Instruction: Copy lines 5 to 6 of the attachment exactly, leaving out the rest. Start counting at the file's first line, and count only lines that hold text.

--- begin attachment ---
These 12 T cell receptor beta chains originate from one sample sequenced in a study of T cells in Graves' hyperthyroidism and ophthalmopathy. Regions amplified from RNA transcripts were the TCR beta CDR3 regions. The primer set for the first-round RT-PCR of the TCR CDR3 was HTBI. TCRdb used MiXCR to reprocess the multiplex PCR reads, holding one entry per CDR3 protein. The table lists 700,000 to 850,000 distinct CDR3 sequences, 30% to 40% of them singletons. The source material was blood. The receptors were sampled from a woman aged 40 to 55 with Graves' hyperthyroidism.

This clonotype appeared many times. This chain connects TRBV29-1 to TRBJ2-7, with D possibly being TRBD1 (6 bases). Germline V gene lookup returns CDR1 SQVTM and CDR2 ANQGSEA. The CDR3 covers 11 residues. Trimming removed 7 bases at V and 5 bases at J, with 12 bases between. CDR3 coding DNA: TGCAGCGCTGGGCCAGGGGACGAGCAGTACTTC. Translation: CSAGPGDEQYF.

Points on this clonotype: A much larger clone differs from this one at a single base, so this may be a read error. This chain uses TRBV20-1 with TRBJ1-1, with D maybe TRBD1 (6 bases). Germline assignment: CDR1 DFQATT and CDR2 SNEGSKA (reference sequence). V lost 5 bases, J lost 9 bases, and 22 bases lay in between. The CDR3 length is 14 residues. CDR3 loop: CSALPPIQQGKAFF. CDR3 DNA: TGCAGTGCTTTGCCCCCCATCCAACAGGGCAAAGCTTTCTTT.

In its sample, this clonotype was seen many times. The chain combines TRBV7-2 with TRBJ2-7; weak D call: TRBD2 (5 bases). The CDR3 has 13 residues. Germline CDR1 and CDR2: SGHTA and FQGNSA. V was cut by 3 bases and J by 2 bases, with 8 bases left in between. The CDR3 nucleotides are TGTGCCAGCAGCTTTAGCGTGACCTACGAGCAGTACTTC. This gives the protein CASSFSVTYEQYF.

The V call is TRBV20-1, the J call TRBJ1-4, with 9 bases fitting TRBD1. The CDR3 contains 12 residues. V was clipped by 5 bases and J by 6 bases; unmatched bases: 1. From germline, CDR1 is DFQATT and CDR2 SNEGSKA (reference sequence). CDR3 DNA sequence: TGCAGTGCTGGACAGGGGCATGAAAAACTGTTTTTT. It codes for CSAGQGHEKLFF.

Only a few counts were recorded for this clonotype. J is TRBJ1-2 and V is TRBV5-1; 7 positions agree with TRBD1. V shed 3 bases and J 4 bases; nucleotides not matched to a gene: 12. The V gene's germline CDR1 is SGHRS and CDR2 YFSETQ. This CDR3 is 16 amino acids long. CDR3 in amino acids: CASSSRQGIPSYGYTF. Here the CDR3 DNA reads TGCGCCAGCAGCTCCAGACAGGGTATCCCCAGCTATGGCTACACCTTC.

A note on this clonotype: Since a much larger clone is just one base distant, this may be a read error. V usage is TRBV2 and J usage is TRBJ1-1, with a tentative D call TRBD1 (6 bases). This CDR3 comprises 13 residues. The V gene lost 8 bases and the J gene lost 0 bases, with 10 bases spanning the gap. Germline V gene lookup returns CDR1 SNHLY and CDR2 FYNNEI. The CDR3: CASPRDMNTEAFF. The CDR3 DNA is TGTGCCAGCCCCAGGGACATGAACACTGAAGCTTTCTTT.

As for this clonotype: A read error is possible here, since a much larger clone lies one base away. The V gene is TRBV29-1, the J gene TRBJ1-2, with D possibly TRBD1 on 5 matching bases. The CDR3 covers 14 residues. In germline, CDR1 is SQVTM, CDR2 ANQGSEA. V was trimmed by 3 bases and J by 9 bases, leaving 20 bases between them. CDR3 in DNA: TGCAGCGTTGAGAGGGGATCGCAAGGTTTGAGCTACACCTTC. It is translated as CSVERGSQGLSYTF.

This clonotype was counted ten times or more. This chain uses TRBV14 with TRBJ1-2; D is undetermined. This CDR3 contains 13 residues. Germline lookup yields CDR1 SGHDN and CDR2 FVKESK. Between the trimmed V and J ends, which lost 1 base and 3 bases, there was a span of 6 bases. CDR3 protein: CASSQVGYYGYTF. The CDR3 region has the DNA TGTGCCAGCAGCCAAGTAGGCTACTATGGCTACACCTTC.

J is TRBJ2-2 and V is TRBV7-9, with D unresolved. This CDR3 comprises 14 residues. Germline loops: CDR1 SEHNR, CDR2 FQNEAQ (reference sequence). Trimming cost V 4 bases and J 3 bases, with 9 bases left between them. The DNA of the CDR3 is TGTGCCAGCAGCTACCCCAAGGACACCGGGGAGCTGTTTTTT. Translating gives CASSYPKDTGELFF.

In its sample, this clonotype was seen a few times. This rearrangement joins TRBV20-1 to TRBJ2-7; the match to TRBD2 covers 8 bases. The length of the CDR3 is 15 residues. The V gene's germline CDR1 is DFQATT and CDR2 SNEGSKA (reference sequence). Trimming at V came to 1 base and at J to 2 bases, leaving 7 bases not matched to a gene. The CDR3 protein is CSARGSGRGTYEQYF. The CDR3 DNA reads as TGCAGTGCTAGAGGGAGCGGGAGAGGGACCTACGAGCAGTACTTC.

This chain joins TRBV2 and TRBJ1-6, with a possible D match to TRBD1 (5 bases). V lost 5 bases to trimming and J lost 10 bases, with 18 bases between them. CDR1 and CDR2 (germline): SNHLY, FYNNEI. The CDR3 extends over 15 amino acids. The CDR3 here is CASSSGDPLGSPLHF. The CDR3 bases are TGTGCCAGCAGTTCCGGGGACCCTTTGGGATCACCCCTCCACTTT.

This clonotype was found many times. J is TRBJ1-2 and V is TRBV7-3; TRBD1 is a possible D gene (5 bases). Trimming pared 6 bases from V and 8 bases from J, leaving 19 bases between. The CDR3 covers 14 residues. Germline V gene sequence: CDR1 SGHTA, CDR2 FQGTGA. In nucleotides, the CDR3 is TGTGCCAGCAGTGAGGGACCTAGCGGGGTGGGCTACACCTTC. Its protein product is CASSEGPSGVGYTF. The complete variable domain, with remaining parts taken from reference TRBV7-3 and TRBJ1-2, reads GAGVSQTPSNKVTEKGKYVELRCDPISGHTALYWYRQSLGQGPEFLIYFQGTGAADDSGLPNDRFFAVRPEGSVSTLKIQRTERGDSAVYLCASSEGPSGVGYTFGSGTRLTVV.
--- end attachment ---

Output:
The V call is TRBV20-1, the J call TRBJ1-4, with 9 bases fitting TRBD1. The CDR3 contains 12 residues. V was clipped by 5 bases and J by 6 bases; unmatched bases: 1. From germline, CDR1 is DFQATT and CDR2 SNEGSKA (reference sequence). CDR3 DNA sequence: TGCAGTGCTGGACAGGGGCATGAAAAACTGTTTTTT. It codes for CSAGQGHEKLFF.

Only a few counts were recorded for this clonotype. J is TRBJ1-2 and V is TRBV5-1; 7 positions agree with TRBD1. V shed 3 bases and J 4 bases; nucleotides not matched to a gene: 12. The V gene's germline CDR1 is SGHRS and CDR2 YFSETQ. This CDR3 is 16 amino acids long. CDR3 in amino acids: CASSSRQGIPSYGYTF. Here the CDR3 DNA reads TGCGCCAGCAGCTCCAGACAGGGTATCCCCAGCTATGGCTACACCTTC.